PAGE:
The quality of care in nursing homes with higher populations of racial minority residents has improved, according to a study published in Health Affairs. 

Much of these improvements can be linked to the increase in Medicaid payments, which provides about half of all long-term care funds, researchers from the University of Rochester Medical Center concluded. In the last 20 years, the number of African-American, Hispanic and Asians found in nursing homes make up about 20% of the resident population, which continues to increase.

Data from more than 14,000 nursing homes were analyzed from 2006 to 2011. The data included federal quality standards, such as clinical care, patient safety, quality of life, physical state of the facility and staff performance. Researchers compared these trends to Medicaid reimbursements and found that an increase of $10 per resident per day helped decrease the number of clinical care discrepancies.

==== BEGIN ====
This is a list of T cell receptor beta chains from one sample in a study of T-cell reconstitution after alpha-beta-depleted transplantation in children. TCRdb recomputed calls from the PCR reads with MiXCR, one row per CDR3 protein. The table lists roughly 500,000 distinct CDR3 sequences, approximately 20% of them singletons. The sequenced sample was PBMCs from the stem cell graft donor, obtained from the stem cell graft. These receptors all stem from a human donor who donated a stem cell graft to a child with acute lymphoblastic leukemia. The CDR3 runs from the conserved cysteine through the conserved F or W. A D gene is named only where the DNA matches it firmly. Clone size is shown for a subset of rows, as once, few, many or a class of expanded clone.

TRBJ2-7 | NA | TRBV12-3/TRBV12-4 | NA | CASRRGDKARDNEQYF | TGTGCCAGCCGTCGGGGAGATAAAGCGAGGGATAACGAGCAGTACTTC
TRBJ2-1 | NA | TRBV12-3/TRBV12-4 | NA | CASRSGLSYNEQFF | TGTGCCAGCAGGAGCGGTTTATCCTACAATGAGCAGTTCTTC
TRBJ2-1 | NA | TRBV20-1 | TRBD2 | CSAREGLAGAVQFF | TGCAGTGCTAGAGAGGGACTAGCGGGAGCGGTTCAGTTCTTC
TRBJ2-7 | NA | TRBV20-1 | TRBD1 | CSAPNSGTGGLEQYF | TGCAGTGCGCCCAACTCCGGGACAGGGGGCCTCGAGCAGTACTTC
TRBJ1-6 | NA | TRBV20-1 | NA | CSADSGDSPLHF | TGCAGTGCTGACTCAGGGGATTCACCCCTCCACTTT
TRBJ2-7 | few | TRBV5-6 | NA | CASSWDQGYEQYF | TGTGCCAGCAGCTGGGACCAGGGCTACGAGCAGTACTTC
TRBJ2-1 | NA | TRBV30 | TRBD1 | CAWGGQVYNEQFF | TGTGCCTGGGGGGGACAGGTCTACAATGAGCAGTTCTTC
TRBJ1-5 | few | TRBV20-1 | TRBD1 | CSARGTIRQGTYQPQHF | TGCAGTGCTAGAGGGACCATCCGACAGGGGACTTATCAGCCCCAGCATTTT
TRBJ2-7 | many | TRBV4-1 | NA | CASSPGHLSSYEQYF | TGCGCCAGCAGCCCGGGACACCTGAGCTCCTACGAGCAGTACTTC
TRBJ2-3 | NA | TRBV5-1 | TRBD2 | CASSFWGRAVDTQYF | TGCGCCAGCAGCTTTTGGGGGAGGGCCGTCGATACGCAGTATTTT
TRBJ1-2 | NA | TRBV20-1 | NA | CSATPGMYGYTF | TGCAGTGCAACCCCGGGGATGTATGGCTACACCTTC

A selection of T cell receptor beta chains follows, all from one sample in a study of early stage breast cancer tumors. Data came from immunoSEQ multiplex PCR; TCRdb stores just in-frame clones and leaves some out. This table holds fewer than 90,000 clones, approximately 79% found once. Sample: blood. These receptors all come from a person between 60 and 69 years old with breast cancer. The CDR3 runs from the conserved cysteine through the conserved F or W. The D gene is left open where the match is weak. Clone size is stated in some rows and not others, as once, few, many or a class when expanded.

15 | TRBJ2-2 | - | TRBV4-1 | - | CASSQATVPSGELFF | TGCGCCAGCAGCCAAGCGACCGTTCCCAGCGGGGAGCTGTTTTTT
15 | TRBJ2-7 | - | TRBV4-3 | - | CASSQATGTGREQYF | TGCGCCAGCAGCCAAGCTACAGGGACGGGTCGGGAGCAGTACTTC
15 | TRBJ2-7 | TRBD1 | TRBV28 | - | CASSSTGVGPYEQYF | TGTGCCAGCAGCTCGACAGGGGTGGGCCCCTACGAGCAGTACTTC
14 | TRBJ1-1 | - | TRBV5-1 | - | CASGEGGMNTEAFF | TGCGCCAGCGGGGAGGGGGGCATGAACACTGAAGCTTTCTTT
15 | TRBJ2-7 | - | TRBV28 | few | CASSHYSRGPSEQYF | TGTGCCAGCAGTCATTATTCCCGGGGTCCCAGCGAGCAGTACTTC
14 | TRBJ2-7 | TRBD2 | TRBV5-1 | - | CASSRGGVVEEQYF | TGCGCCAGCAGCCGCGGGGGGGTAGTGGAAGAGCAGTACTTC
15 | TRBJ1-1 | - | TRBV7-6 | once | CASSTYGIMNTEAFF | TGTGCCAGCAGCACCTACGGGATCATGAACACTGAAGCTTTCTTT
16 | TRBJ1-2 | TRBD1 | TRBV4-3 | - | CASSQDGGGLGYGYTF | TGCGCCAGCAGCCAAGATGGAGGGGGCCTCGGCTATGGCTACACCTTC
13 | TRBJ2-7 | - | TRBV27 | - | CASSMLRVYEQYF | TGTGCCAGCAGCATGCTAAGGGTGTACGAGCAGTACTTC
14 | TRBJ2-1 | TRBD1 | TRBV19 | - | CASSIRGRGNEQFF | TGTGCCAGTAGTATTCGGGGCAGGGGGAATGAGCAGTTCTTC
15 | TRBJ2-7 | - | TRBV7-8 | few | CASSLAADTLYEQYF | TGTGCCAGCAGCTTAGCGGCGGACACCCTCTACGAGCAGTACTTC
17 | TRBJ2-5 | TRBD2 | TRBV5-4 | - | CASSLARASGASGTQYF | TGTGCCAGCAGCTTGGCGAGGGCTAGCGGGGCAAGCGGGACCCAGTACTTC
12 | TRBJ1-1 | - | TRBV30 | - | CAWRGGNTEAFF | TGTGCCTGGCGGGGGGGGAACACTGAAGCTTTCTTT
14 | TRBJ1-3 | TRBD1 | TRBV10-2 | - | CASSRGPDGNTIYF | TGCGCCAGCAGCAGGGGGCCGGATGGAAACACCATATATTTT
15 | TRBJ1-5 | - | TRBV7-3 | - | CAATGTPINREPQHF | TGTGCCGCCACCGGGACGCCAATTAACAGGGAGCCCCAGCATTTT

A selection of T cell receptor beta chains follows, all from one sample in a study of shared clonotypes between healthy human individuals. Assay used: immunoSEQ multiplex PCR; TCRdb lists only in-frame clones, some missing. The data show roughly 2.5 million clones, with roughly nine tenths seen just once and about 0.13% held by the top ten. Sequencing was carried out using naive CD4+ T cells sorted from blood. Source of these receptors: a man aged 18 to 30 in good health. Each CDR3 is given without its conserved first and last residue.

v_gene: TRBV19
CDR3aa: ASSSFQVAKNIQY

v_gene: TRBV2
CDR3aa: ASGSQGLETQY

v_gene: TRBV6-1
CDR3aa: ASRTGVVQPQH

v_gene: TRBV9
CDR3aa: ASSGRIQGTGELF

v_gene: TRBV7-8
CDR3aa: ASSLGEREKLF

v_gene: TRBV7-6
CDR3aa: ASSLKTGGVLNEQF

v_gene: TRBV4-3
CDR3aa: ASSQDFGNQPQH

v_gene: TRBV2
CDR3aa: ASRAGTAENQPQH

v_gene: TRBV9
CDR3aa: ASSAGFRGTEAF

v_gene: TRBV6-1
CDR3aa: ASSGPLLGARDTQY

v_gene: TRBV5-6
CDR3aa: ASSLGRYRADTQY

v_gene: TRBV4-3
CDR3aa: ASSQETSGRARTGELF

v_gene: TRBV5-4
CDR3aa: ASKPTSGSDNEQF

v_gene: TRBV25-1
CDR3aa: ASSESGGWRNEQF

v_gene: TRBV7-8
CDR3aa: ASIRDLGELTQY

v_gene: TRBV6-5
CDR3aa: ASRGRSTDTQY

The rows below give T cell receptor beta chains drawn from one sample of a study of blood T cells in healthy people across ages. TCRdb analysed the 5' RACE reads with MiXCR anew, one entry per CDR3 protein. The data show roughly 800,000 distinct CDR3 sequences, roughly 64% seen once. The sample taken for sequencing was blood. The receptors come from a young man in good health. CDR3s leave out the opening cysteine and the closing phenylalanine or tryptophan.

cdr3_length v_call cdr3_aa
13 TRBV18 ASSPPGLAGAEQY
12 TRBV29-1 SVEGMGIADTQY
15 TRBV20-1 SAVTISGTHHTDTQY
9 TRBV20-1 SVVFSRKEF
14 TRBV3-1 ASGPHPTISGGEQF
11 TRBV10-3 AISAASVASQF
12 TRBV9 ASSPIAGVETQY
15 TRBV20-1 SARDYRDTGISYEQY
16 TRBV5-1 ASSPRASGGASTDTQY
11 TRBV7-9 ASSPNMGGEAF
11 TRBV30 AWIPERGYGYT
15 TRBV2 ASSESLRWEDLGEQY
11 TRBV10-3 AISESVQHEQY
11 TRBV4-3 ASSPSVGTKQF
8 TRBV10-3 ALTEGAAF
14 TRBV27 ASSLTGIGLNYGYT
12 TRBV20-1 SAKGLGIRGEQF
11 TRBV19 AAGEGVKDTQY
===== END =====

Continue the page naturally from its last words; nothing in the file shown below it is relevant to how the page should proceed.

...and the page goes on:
However, there are still deficiencies among racial differences between facilities; looking at the same trends, researchers concluded that facilities with high concentration of minorities, more than 35%, had a greater number of discrepancies. In fact, those with more racial and ethnic minorities tend to be more limited financially and be short-staffed. Residents in these facilities also experience lower quality of life, according to another study from the School of Public Health at the University of Minnesota.